By J. Manuel Cordova, M. D.t
Stress—The Other Killer
Stress results from individualized, personal response to different situations and circumstances that create pressures. It is a normal and perhaps necessary part of our lives. It is a normal physiological response to specific stimuli or “stressors.” These responses produce body systems so that they can help us adapt to the constant demands and changes of our lives.
Sometimes stress responses may be so mild that they go virtually unnoticed. At other times, they can seem to be an overwhelming burden. One of the greatest current stressors may be the feeling that we should not have the discomfort associated with increased stress. When this discomfort happens, some of us may assume that we are not coping well or that this is a sign of illness. The assumption that we should feel good all the time, no matter what changes or problems we are facing, can add to the pressures we already feel.
There are two basic types of stressful circumstances or events: One is intense, an alarm reaction that readies your body for an emergency situation. The other is less intense and alerts your body to meet a long-term problem that calls for endurance. The effects of stress are not always instantaneous or fleeting. In many people, the impact can be deferred for weeks or months. As a result, many illnesses are thought to be affected by accumulated stress, whether the illness has been either brought on or worsened by stress. Simply stated, stress produces or worsens symptoms when demands outweigh personal resources to cope with them.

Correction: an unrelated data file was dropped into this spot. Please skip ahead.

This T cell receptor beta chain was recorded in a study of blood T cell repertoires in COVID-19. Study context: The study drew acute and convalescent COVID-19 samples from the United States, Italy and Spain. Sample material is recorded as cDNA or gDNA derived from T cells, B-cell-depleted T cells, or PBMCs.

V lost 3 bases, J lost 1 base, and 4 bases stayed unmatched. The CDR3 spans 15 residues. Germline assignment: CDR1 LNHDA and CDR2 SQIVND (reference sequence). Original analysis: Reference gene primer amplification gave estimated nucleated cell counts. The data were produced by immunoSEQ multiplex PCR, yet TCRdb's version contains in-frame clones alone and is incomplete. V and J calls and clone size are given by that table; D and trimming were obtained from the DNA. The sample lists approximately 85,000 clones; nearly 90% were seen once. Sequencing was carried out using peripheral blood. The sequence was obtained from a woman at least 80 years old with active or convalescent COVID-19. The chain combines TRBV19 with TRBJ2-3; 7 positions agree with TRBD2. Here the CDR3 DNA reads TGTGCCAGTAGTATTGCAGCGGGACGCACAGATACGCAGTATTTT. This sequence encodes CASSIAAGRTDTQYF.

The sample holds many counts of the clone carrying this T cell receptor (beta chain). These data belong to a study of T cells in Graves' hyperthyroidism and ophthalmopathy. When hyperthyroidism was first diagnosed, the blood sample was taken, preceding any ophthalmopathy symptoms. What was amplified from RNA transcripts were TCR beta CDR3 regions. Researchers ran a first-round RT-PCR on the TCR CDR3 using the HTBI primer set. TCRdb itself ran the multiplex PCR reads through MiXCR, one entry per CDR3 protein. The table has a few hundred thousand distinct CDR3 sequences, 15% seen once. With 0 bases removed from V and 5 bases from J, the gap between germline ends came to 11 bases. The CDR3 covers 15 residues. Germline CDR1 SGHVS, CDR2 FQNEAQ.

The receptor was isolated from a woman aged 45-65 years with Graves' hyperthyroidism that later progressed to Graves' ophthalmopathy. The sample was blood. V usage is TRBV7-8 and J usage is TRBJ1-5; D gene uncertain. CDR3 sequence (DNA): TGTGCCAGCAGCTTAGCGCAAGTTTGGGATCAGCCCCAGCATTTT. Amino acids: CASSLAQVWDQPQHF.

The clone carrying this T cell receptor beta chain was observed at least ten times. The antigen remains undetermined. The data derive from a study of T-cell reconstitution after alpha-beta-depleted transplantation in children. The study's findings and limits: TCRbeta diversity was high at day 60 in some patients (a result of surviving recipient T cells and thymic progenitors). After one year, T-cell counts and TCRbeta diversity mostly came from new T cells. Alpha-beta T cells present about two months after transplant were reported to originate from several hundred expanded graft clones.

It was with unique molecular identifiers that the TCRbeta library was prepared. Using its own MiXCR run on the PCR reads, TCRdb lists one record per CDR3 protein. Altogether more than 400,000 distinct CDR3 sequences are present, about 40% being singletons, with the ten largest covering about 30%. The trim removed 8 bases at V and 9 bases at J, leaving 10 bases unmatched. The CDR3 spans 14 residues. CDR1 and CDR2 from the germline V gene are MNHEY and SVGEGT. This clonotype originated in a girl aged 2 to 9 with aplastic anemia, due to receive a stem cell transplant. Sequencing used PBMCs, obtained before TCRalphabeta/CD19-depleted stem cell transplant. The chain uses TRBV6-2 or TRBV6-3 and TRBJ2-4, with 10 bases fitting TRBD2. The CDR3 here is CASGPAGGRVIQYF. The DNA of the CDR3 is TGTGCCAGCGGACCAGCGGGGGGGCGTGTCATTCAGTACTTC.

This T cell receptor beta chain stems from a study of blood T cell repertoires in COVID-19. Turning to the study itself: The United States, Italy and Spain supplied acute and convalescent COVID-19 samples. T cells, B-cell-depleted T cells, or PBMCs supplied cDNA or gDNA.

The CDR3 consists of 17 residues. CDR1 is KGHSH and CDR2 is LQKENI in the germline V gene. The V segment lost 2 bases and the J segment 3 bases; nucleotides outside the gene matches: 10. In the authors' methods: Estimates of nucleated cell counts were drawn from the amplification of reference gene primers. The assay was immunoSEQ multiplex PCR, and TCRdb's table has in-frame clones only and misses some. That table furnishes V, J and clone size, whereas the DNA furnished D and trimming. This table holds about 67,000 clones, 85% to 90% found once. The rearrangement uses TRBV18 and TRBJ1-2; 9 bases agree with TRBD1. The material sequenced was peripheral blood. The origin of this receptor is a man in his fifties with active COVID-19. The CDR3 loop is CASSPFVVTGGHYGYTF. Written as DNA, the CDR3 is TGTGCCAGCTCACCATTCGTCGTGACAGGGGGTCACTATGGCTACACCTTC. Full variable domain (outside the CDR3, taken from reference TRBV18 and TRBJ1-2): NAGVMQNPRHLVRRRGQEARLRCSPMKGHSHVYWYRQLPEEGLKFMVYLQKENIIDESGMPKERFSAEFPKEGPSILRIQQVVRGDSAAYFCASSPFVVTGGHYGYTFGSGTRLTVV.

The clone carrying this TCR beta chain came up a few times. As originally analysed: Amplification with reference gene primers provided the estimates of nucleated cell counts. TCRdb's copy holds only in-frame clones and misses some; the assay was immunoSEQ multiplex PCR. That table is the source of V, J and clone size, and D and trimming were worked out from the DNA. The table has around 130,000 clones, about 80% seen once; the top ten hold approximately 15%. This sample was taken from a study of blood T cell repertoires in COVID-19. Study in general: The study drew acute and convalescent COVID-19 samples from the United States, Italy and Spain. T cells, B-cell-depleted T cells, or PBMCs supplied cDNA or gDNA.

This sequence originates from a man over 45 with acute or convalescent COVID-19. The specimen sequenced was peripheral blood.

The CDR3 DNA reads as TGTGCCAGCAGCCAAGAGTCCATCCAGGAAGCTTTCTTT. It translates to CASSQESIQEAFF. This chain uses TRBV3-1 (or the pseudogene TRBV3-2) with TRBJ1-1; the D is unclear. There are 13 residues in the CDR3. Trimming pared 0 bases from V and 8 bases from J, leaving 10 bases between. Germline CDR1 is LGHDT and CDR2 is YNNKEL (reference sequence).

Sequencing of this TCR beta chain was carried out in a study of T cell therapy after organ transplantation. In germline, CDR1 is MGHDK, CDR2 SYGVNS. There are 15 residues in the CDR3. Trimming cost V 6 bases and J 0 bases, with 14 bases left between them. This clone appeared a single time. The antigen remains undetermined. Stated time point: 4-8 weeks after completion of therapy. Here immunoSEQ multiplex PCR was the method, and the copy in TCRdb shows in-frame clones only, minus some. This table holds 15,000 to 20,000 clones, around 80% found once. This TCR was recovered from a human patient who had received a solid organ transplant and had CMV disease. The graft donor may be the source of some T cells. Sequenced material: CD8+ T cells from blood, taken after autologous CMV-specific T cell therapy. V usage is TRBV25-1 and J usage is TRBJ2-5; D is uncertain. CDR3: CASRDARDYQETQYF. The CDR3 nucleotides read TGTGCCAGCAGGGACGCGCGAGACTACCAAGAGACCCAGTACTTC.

Many are not very good at recognizing the emotional reactions we have and consequently find that first we notice the physical responses to stress. Stress can produce such symptoms as headache, insomnia, lost or gain weight, sexual impotence and disorders, upset stomach or digestive changes, chest pain. You may feel physical symptoms or emotional fatigue as the first clues of increased stress. An old nervous habit such as nail-biting may reappear. Because you may not recognize that you are under increased stress, you may interpret the symptoms as those of an illness rather than the manifestation of an adjustment or adaptation process.
The thought that you may have an illness can be frightening and can add to the emotional burden you already have. We need to make some considerations about stress. The stress experience also may become apparent through psychological changes. The most common change is increased irritability with people who are close to you.
You also may feel more cynical, pessimistic, or resentful than usual. Many people report a sense of being victimized, misunderstood, or unappreciated. You find that things to which you normally look forward seem burdensome. Some people become anxious or reclusive or prone to crying or laughing or to inappropriate aggressive behavior.
To be continued
(Editor’s Note: Dr Cordova lives full time at Lakeside. He is an Internal Medicine & Geriatrics Specialist and recently was elected president of the Lakeside Chapala Medical College.)